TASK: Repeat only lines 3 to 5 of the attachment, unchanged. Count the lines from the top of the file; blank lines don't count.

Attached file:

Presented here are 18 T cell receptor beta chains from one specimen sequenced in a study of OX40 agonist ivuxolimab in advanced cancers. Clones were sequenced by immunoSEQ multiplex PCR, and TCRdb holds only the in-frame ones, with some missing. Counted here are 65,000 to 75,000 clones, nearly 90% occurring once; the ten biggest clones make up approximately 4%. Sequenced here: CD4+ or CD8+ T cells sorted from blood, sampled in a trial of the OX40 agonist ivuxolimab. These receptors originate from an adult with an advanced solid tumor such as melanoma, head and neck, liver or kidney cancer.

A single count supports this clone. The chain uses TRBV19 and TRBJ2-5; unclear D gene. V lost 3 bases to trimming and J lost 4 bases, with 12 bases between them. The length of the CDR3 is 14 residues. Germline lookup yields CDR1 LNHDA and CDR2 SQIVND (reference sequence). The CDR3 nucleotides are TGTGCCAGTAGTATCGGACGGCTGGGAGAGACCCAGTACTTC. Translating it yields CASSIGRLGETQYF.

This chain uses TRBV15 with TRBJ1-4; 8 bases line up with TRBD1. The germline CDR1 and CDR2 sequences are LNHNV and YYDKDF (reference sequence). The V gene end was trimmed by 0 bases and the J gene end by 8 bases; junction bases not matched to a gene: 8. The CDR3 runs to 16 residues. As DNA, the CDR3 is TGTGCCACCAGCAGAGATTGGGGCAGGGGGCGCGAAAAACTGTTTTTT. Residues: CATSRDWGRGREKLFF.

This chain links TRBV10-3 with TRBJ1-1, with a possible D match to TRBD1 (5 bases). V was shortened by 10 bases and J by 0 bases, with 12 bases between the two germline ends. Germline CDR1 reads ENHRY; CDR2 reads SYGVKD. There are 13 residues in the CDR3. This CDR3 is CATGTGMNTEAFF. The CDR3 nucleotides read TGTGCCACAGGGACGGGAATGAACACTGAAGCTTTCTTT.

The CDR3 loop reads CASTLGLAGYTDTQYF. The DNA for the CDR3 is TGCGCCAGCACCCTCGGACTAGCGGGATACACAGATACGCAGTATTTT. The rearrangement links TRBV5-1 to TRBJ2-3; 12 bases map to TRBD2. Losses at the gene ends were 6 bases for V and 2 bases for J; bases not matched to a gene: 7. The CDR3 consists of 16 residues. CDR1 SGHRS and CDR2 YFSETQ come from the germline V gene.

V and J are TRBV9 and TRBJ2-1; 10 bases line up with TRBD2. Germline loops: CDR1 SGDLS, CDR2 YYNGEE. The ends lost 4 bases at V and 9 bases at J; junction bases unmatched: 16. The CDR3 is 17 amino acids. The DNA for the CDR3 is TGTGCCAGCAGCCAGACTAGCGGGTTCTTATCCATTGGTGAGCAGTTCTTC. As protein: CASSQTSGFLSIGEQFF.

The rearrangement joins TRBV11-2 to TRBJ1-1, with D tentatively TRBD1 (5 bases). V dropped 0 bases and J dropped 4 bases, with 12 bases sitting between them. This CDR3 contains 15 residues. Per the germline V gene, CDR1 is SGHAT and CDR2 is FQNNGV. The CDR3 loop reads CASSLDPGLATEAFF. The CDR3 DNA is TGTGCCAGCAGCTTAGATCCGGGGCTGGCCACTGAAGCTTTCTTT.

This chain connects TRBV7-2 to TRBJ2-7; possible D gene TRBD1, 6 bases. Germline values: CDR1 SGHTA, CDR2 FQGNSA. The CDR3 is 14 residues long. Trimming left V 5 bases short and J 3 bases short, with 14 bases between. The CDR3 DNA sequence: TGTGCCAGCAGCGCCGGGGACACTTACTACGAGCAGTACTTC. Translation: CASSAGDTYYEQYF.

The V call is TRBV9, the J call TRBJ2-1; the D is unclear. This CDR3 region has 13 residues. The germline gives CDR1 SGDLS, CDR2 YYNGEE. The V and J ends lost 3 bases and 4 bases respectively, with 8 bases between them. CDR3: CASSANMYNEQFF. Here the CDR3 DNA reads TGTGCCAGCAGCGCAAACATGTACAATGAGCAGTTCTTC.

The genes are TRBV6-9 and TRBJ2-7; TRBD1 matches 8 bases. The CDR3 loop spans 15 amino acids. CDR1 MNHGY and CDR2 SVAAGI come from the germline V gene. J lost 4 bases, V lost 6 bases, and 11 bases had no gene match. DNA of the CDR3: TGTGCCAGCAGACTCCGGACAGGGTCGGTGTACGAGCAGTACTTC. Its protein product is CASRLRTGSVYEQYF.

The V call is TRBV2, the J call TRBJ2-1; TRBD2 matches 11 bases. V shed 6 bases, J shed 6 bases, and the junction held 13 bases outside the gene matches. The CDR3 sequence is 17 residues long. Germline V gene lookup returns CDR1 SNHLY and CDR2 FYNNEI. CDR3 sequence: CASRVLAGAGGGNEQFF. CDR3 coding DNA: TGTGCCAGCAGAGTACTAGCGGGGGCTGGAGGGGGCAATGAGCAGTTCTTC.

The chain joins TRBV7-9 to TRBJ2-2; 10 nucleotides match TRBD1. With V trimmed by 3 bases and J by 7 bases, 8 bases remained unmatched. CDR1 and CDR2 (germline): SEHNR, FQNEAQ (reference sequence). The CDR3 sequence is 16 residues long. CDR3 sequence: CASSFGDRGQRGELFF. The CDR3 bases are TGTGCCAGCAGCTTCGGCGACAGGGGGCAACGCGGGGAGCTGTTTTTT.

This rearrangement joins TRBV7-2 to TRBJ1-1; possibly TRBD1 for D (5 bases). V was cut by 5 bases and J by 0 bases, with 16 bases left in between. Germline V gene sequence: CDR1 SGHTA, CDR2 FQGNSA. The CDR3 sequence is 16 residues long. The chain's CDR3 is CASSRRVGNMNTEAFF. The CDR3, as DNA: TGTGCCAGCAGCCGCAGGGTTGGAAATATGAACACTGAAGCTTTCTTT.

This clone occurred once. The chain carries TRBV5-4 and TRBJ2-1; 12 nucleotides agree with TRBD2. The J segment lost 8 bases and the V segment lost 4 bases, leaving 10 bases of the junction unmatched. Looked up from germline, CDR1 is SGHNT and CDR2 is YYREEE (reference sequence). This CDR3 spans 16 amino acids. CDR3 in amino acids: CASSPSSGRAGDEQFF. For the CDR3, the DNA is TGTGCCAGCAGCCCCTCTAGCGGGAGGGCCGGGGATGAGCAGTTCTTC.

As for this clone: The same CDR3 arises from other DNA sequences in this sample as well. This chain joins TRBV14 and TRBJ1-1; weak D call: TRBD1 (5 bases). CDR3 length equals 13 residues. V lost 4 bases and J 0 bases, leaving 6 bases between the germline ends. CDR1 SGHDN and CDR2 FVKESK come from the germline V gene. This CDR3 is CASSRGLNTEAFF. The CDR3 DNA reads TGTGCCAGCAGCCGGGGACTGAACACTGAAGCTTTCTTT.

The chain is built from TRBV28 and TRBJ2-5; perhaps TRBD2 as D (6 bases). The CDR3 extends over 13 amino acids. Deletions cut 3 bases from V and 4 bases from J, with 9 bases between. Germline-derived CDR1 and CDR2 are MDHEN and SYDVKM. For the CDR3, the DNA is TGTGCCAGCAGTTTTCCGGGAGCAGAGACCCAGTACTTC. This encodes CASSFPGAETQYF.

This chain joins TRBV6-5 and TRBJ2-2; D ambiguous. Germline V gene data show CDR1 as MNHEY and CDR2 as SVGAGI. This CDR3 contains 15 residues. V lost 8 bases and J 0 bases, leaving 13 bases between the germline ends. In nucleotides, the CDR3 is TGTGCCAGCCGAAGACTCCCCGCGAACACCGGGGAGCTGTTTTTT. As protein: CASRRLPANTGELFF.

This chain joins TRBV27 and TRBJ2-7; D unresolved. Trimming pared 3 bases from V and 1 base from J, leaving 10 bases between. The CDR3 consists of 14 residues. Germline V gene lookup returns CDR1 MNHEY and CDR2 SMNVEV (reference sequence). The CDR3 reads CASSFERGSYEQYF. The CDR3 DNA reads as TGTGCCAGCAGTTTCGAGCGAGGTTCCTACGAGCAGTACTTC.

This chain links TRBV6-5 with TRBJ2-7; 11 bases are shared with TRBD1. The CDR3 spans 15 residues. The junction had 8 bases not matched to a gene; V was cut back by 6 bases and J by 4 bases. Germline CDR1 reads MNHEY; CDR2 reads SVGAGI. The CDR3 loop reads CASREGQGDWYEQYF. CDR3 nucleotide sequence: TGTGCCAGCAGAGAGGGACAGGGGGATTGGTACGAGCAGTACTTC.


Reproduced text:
This chain uses TRBV15 with TRBJ1-4; 8 bases line up with TRBD1. The germline CDR1 and CDR2 sequences are LNHNV and YYDKDF (reference sequence). The V gene end was trimmed by 0 bases and the J gene end by 8 bases; junction bases not matched to a gene: 8. The CDR3 runs to 16 residues. As DNA, the CDR3 is TGTGCCACCAGCAGAGATTGGGGCAGGGGGCGCGAAAAACTGTTTTTT. Residues: CATSRDWGRGREKLFF.

This chain links TRBV10-3 with TRBJ1-1, with a possible D match to TRBD1 (5 bases). V was shortened by 10 bases and J by 0 bases, with 12 bases between the two germline ends. Germline CDR1 reads ENHRY; CDR2 reads SYGVKD. There are 13 residues in the CDR3. This CDR3 is CATGTGMNTEAFF. The CDR3 nucleotides read TGTGCCACAGGGACGGGAATGAACACTGAAGCTTTCTTT.

The CDR3 loop reads CASTLGLAGYTDTQYF. The DNA for the CDR3 is TGCGCCAGCACCCTCGGACTAGCGGGATACACAGATACGCAGTATTTT. The rearrangement links TRBV5-1 to TRBJ2-3; 12 bases map to TRBD2. Losses at the gene ends were 6 bases for V and 2 bases for J; bases not matched to a gene: 7. The CDR3 consists of 16 residues. CDR1 SGHRS and CDR2 YFSETQ come from the germline V gene.